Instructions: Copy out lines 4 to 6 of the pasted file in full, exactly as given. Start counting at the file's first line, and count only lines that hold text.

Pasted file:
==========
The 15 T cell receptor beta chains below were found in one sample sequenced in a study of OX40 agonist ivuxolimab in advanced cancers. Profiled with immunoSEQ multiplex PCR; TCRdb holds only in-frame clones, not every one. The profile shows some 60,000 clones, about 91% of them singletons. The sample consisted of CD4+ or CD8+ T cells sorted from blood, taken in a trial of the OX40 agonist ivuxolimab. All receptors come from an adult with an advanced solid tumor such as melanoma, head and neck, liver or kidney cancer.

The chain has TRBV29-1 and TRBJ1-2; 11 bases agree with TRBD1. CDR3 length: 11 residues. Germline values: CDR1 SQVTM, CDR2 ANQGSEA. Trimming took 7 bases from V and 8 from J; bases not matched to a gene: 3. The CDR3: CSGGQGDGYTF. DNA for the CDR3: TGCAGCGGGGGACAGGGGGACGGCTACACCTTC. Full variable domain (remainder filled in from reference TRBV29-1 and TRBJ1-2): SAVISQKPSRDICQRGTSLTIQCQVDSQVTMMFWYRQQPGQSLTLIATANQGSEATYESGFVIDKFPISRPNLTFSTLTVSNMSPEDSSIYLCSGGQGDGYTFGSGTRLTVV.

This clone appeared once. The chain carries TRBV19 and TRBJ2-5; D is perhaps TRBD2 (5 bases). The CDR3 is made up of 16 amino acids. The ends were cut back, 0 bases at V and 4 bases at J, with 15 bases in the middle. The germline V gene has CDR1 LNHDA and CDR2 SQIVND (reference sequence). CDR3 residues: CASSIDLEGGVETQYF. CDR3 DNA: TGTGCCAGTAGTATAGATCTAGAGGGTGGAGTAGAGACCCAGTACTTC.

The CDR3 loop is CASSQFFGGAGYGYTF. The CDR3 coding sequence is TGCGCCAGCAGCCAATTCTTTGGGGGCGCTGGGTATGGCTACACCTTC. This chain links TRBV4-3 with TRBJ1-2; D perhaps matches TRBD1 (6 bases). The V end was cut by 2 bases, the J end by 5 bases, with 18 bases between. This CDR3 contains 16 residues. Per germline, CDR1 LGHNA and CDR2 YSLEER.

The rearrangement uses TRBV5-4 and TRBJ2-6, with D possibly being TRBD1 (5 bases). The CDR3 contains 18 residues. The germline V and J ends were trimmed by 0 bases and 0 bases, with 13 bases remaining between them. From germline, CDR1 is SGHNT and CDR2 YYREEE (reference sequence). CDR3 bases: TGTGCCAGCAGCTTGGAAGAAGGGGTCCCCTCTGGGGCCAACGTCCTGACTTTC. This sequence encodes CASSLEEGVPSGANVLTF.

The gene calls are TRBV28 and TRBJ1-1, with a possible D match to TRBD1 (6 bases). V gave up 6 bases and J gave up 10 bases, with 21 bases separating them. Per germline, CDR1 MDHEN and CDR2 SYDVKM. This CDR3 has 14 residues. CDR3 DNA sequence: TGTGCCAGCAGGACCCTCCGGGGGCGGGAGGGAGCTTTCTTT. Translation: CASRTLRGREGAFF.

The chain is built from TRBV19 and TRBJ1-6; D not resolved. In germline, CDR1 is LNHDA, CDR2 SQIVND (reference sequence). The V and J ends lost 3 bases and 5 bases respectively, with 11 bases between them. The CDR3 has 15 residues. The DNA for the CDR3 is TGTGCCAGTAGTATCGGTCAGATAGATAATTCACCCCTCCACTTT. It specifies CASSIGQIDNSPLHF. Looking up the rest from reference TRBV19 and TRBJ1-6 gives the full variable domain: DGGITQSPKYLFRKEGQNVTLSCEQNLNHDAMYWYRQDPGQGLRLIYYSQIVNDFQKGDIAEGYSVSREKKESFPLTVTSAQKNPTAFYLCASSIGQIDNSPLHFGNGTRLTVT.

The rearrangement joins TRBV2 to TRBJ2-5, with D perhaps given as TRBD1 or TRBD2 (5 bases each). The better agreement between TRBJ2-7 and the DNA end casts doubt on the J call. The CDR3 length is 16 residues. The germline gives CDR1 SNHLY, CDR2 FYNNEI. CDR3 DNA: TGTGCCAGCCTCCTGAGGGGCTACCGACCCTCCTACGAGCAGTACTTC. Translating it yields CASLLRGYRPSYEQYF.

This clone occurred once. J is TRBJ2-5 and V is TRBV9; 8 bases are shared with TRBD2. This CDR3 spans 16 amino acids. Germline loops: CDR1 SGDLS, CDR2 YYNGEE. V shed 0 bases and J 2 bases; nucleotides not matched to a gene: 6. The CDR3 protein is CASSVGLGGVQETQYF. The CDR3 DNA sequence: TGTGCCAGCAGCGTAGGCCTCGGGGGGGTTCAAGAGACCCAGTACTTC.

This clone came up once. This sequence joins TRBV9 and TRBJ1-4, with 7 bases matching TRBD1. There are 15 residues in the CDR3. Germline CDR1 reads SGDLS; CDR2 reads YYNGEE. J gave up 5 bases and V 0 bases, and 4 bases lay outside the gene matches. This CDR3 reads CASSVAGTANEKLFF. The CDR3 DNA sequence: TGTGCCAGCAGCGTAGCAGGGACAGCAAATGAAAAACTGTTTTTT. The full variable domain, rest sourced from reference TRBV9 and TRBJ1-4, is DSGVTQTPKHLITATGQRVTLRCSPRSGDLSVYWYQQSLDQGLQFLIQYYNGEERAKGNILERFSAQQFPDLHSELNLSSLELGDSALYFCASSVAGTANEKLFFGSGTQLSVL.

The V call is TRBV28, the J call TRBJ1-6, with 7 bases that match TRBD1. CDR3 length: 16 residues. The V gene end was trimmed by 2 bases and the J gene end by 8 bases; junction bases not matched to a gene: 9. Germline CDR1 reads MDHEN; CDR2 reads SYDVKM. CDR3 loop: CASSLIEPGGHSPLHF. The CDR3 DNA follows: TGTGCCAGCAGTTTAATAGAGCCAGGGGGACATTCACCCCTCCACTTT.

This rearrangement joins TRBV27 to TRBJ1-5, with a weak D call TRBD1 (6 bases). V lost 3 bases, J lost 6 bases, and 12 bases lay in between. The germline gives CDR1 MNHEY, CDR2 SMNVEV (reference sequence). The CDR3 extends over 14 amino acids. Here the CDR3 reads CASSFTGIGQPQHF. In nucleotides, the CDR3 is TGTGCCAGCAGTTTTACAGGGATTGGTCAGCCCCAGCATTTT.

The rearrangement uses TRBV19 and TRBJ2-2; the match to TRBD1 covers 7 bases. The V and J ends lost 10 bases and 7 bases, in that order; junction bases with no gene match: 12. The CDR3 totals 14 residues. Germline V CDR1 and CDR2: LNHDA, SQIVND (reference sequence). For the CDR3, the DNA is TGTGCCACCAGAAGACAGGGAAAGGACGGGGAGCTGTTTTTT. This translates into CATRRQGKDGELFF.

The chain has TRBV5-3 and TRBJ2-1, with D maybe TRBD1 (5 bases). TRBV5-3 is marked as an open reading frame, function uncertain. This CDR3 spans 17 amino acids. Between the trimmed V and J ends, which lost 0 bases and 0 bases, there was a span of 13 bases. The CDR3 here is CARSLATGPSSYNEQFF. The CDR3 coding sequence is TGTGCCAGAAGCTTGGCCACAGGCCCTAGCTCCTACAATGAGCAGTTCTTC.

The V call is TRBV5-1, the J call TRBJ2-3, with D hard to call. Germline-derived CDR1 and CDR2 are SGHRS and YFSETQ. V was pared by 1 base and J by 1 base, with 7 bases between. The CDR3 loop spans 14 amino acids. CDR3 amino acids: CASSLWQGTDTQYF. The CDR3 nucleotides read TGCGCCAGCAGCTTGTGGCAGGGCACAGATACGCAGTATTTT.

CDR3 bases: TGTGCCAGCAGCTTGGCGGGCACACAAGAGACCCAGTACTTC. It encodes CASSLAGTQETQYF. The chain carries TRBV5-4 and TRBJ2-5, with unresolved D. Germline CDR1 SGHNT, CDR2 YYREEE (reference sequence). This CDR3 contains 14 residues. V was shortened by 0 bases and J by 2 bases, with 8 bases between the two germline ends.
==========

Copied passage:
The CDR3 loop is CASSQFFGGAGYGYTF. The CDR3 coding sequence is TGCGCCAGCAGCCAATTCTTTGGGGGCGCTGGGTATGGCTACACCTTC. This chain links TRBV4-3 with TRBJ1-2; D perhaps matches TRBD1 (6 bases). The V end was cut by 2 bases, the J end by 5 bases, with 18 bases between. This CDR3 contains 16 residues. Per germline, CDR1 LGHNA and CDR2 YSLEER.

The rearrangement uses TRBV5-4 and TRBJ2-6, with D possibly being TRBD1 (5 bases). The CDR3 contains 18 residues. The germline V and J ends were trimmed by 0 bases and 0 bases, with 13 bases remaining between them. From germline, CDR1 is SGHNT and CDR2 YYREEE (reference sequence). CDR3 bases: TGTGCCAGCAGCTTGGAAGAAGGGGTCCCCTCTGGGGCCAACGTCCTGACTTTC. This sequence encodes CASSLEEGVPSGANVLTF.

The gene calls are TRBV28 and TRBJ1-1, with a possible D match to TRBD1 (6 bases). V gave up 6 bases and J gave up 10 bases, with 21 bases separating them. Per germline, CDR1 MDHEN and CDR2 SYDVKM. This CDR3 has 14 residues. CDR3 DNA sequence: TGTGCCAGCAGGACCCTCCGGGGGCGGGAGGGAGCTTTCTTT. Translation: CASRTLRGREGAFF.